The Nationals aren’t the only ones wearing red at Navy Yard: Get ready for red-shouldered bugs, Jadera haematoloma

The Nationals aren’t the only ones wearing red at Navy Yard: Get ready for red-shouldered bugs, Jadera haematoloma

 

By late summer, hordes of winged red-shouldered bugs and wingless nymphs will cluster on the bark of golden rain trees.

 

Lining a promenade in Navy Yard, this grove of golden rain trees serves dinner for legions of golden rain tree bugs.

On a rare 70-degree day two weeks ago, good fortune found me on a pleasant promenade that connects New Jersey Ave. and 4th Street south of the US Department of Transportation in Washington DC, a section of the city known as Navy Yard and which serves as the home of the Nationals baseball team. A beautiful water feature graces the promenade and this urban refuge is shaded by golden rain trees, Koelreuteria paniculata, beautiful ornamental trees widely planted in landscapes throughout North America and worldwide. These sturdy trees are favored in urban landscapes by virtue of their ability to withstand a variety of growing conditions and soil types. Their ornamental value comes from large clusters of bright yellow flowers displayed from summer into fall. In autumn the flowers produce interesting clusters of showy, papery seedpods. The seedpods are reddish-purple when developing and turn brown as they mature. Several ebony seeds are produced within each pod. Legions of seeds rain down to earth beneath the golden rain tree. Sturdy shells inhibit degradation of the pods in winter and a nutritional bounty remains in spring. 

Our southern and gulf-coast states are home to several native plants belonging to the golden rain tree family of plants, the Sapindaceae, commonly called soapberries. A striking insect called the red-shouldered bug, or golden rain tree bug, has evolved to use the seeds of soapberries as food. Golden rain tree bug is a “true” bug identified by its sucking mouthparts, young that are called nymphs, and half-leathery, half-membranous front wings. Jadera belongs to the clan of true bugs known as scentless plant bugs or Rhopalidae. We met other rhopalids in previous episodes including boxelder bugs and curious Niesthrea lousianica, the eater of mallows. Historically, red-shouldered bugs occupied neotropical realms in Central and South America, and in North America were found primarily in southern states including Florida, Texas, Arizona, and California, where they dined on native soapberries.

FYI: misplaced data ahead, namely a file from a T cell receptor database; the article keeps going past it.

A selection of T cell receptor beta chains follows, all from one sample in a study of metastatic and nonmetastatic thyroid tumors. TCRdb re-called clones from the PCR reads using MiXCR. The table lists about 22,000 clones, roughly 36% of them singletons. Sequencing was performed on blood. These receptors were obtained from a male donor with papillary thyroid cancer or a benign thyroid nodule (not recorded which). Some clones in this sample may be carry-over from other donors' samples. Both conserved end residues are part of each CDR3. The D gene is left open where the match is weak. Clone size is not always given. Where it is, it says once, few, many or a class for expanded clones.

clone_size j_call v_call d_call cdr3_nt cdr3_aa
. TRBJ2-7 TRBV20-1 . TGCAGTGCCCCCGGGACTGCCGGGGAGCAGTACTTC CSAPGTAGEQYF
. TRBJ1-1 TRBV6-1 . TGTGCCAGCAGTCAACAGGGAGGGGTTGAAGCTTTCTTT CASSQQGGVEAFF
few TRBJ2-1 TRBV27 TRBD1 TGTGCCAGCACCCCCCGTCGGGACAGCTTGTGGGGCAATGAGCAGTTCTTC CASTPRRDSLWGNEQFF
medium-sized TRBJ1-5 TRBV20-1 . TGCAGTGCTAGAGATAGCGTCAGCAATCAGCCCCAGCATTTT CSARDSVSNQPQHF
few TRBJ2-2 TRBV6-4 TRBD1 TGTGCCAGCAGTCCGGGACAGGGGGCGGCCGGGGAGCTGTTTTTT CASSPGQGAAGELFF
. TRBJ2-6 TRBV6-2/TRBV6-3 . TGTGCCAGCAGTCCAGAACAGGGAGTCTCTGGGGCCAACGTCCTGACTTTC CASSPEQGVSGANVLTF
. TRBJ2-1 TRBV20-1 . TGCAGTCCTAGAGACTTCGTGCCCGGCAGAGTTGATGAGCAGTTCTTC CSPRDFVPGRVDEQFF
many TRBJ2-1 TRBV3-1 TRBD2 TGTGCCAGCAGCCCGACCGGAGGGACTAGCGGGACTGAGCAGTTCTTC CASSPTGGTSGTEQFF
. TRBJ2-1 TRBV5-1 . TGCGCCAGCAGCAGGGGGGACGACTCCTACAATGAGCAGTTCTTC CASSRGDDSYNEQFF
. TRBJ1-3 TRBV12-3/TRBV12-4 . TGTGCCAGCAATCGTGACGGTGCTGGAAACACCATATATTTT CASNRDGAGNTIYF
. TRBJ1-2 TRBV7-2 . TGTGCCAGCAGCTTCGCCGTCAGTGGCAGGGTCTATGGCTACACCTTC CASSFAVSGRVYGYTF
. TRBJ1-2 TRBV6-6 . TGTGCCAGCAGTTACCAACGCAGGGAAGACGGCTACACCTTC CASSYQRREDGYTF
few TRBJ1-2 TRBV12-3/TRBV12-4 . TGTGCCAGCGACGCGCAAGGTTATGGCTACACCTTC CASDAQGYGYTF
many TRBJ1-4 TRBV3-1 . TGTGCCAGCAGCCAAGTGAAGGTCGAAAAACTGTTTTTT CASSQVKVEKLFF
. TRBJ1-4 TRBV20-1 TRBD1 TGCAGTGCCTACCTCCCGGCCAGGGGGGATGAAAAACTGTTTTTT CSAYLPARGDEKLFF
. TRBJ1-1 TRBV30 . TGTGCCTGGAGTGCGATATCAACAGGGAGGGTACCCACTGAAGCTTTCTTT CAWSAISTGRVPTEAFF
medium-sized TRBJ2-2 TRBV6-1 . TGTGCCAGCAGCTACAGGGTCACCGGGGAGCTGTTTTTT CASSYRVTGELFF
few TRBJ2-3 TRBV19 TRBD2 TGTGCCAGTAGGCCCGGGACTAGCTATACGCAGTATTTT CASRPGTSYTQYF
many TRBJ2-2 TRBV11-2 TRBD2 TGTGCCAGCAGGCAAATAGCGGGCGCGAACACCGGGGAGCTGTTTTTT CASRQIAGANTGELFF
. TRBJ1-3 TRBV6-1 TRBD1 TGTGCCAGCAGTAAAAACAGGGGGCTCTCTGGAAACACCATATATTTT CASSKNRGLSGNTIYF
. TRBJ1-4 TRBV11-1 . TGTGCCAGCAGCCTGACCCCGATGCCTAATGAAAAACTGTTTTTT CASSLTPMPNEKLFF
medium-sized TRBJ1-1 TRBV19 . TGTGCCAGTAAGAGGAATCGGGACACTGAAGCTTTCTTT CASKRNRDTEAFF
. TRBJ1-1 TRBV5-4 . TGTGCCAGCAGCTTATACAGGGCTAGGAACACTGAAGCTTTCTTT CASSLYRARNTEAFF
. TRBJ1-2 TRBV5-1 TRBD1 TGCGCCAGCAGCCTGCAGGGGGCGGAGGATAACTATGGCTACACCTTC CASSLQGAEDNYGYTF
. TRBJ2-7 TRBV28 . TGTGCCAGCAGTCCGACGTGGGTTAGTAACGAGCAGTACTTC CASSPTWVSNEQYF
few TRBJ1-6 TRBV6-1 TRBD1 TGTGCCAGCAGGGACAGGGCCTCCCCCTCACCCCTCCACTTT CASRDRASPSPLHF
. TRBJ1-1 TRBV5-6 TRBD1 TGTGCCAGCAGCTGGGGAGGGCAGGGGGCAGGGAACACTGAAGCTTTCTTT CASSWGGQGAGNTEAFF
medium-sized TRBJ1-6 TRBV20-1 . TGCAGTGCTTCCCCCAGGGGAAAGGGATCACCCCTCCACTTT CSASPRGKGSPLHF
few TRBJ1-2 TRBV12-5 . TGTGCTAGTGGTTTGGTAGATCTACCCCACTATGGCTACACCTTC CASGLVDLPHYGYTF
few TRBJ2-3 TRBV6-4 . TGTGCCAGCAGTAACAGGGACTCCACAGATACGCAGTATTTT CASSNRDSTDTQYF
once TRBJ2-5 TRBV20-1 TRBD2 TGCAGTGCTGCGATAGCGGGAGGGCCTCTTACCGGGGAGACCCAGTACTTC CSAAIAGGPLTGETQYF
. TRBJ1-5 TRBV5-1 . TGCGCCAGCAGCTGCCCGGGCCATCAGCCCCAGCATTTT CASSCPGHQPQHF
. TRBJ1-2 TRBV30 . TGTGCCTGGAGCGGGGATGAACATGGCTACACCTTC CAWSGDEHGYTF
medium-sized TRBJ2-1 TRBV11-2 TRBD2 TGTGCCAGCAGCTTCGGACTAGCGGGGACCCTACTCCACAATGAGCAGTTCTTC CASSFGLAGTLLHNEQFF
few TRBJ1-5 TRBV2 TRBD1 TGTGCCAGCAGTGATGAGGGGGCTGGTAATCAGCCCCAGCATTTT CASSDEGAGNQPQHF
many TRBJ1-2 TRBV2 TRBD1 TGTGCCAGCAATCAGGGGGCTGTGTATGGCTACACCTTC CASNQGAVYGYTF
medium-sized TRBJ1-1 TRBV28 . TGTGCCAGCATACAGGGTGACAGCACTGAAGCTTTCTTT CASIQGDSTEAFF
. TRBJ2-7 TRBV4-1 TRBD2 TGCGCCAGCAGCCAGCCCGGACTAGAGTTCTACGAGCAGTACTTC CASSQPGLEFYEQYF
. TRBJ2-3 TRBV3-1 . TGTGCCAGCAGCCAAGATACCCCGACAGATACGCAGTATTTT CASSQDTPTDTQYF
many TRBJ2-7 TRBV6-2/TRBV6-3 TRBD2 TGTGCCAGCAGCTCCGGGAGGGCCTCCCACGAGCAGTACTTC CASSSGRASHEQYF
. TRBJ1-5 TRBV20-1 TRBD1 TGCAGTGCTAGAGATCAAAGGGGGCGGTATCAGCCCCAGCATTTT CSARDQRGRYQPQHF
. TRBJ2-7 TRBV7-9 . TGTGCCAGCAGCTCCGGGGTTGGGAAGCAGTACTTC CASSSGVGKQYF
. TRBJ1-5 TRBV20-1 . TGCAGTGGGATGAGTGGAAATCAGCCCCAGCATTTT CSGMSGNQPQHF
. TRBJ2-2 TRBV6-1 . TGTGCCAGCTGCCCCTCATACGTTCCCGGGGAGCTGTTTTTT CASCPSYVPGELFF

On a promenade in Navy Yard, red-shouldered bugs scramble across the pavement and scale rain trees while playing the mating game. The guys seem to have a hard time keeping pace as females lead the way. Potential interlopers access their options and quickly move along. When it comes to dining, red-shouldered bugs are a chummy lot as they share meals of rain tree seeds.

Beneath golden rain trees, thousands of seeds produced last summer provide a ready food source for red-shouldered bugs this spring.

The introduction of golden rain tree to our country in the 1700s provided an excellent opportunity for the red-shouldered bug to try Asian cuisine. Golden rain tree is now one of the favored foods of this bug throughout our country. During the past century, red-shouldered bugs have made a steady march northward, discovered in North Carolina in 1938, Virginia in 1987, and Maryland in 2002. Scientists believe that milder winters associated with climate change facilitated the range expansion of red-shouldered bugs into regions where chilly winter temperatures previously excluded them. As I walked the golden rain tree promenade, dozens of red-shouldered black bugs milled about on the ground feasting on fallen seeds, scrambling up trees, and basking on sidewalks. While hordes of bugs were a source of delight for me, so many bugs in one place night unnerve other visitors to the Yard. 

Soon bright red nymphs of the golden rain tree bug will appear on the ground, sucking nutrients from seeds of rain trees.

As the weather turns warm, these red and black beauties will mate, lay eggs, and feed on the bounty of the rain tree. Using their beak, nymphs and adults pierce the tough seed coat and probe the nutritious meat of the seed. Digestive enzymes pumped through the beak into the seed break down proteins, fats, and carbohydrates. Once liquefied, these nutrients are sucked back up the beak and into the gut of the bug where they are converted to proteins used for growth and reproduction or broken down to supply the energy for all the running about and mating that occupies the time of these bugs. These bugs have been known to enter buildings in autumn when the weather finally turns cold and bugs seek shelter. In the wild, shelter might be a fallen log, a pile of branches and leaves, or a rocky outcropping. In their new urban home, winter shelter for the red-shouldered bug might be one of the many dining establishments or agency buildings found in Navy Yard. Will they appear in other venues, maybe in center field at Nats Park with humans wearing red? Probably not, but only time will tell.

Sometimes the simplest tasks, like transporting a soapberry, get complicated when you’re a bug.

 Acknowledgements

 We thank members of the Pick lab, Jackie, and Others Coffee for providing the inspiration for this episode of Bug of the Week. “Jadera haematoloma, Another Insect on its Way North (Heteroptera: Rhopalidae)” by Richard L. Hoffman and Warren E. Steiner, and “Specialization of Jadera Species (Hemiptera: Rhopalidae) on the Seeds of Sapindaceae (Sapindales), and Coevolutionary Responses of Defense and Attack” by Scott P. Carroll and Jenella Loye, were consulted in creating this episode.

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